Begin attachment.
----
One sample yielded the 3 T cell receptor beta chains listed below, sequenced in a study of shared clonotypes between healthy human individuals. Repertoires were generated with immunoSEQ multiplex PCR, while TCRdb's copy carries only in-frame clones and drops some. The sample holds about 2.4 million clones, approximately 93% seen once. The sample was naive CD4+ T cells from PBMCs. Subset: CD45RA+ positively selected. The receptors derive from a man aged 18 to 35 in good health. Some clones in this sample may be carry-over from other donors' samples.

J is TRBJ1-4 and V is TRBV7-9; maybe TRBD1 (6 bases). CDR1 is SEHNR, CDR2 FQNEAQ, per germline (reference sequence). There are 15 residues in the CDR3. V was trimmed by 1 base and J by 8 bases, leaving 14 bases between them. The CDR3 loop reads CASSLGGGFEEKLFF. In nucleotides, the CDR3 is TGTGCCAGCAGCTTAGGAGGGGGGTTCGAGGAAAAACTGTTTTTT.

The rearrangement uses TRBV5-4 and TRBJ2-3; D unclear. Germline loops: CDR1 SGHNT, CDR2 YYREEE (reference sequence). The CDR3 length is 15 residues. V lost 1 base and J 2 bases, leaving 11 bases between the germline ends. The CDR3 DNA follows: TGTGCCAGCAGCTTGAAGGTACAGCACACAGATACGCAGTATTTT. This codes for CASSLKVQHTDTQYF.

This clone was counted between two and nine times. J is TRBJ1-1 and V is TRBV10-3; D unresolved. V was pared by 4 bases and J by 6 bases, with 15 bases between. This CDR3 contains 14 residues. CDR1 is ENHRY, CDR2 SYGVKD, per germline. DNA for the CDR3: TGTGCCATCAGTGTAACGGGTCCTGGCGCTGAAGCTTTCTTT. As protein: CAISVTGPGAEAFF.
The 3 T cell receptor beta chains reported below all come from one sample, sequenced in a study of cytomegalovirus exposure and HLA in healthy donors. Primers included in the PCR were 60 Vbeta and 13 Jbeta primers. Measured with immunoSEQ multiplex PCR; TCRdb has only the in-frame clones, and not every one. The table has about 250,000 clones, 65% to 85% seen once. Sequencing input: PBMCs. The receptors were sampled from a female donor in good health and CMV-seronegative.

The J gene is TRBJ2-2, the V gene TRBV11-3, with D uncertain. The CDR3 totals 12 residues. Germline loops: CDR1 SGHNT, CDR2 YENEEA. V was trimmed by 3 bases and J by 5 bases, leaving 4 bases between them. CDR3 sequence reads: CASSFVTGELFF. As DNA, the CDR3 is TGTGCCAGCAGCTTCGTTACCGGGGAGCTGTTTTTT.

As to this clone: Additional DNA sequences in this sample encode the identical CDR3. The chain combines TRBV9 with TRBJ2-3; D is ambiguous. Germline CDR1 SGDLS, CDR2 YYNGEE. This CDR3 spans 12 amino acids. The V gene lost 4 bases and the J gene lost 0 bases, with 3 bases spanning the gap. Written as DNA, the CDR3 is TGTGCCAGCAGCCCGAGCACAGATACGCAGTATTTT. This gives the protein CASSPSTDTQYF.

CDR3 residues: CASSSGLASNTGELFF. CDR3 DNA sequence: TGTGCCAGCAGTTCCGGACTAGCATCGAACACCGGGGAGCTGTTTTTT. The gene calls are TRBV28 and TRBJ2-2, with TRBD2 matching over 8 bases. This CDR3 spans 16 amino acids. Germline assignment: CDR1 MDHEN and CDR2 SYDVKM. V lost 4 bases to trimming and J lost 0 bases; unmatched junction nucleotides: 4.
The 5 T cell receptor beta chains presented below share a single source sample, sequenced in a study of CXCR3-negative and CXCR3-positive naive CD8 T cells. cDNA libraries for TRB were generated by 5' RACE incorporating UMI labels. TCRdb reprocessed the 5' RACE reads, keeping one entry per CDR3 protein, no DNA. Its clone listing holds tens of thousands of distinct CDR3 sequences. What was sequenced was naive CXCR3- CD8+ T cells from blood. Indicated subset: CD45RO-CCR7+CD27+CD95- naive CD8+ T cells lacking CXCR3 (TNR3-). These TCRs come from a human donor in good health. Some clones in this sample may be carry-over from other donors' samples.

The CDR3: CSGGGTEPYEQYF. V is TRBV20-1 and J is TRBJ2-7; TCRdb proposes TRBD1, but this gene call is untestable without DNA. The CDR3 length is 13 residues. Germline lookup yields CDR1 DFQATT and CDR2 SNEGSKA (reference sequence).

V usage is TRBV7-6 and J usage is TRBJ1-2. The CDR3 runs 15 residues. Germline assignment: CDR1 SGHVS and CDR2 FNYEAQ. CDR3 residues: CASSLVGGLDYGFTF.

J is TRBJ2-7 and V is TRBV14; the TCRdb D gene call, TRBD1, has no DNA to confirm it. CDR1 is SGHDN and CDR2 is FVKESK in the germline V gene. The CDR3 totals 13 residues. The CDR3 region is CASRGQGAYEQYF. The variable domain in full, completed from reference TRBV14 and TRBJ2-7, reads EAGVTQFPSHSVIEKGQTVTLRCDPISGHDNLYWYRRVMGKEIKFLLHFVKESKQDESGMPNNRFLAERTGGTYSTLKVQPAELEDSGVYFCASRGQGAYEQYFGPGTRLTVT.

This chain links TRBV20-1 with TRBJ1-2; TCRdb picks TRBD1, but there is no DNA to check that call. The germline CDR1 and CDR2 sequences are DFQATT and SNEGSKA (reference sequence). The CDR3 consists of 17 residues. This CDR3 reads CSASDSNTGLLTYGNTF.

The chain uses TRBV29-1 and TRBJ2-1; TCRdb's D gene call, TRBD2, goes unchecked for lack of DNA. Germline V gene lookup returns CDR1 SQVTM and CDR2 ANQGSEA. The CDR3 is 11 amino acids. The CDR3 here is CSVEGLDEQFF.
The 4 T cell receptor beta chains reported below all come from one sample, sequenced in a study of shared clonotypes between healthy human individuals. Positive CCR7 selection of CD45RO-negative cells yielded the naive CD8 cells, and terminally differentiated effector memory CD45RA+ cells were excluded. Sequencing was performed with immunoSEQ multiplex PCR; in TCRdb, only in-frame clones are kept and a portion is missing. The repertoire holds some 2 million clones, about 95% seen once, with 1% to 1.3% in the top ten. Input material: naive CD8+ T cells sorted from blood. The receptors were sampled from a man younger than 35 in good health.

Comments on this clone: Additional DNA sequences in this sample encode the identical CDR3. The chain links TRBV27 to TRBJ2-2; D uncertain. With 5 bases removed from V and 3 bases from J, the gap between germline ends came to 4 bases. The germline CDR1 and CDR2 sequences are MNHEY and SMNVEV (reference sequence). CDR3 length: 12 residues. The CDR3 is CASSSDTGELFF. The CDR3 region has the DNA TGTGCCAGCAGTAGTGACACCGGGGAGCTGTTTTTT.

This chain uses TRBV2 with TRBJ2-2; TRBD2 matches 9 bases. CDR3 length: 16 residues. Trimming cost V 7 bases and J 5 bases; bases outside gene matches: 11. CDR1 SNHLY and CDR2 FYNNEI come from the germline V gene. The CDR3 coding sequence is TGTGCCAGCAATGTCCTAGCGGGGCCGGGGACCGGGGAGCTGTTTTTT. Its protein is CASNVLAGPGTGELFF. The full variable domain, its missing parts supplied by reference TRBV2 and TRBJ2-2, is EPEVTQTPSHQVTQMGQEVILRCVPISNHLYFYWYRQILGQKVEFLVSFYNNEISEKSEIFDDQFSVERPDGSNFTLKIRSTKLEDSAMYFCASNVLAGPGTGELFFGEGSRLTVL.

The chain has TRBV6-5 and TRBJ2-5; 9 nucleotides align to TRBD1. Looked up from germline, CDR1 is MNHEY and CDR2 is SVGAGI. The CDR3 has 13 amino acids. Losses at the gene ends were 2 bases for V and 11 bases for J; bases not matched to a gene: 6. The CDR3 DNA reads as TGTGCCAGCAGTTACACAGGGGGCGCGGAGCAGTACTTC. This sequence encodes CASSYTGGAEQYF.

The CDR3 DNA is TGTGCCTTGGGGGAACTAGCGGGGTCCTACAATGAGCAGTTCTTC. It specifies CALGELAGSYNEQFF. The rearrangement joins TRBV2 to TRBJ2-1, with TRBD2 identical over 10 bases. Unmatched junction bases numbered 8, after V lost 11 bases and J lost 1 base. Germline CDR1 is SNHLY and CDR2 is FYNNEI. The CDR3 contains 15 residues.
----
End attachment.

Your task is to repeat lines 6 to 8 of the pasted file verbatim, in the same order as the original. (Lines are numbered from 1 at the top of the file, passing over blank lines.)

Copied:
The J gene is TRBJ2-2, the V gene TRBV11-3, with D uncertain. The CDR3 totals 12 residues. Germline loops: CDR1 SGHNT, CDR2 YENEEA. V was trimmed by 3 bases and J by 5 bases, leaving 4 bases between them. CDR3 sequence reads: CASSFVTGELFF. As DNA, the CDR3 is TGTGCCAGCAGCTTCGTTACCGGGGAGCTGTTTTTT.

As to this clone: Additional DNA sequences in this sample encode the identical CDR3. The chain combines TRBV9 with TRBJ2-3; D is ambiguous. Germline CDR1 SGDLS, CDR2 YYNGEE. This CDR3 spans 12 amino acids. The V gene lost 4 bases and the J gene lost 0 bases, with 3 bases spanning the gap. Written as DNA, the CDR3 is TGTGCCAGCAGCCCGAGCACAGATACGCAGTATTTT. This gives the protein CASSPSTDTQYF.

CDR3 residues: CASSSGLASNTGELFF. CDR3 DNA sequence: TGTGCCAGCAGTTCCGGACTAGCATCGAACACCGGGGAGCTGTTTTTT. The gene calls are TRBV28 and TRBJ2-2, with TRBD2 matching over 8 bases. This CDR3 spans 16 amino acids. Germline assignment: CDR1 MDHEN and CDR2 SYDVKM. V lost 4 bases to trimming and J lost 0 bases; unmatched junction nucleotides: 4.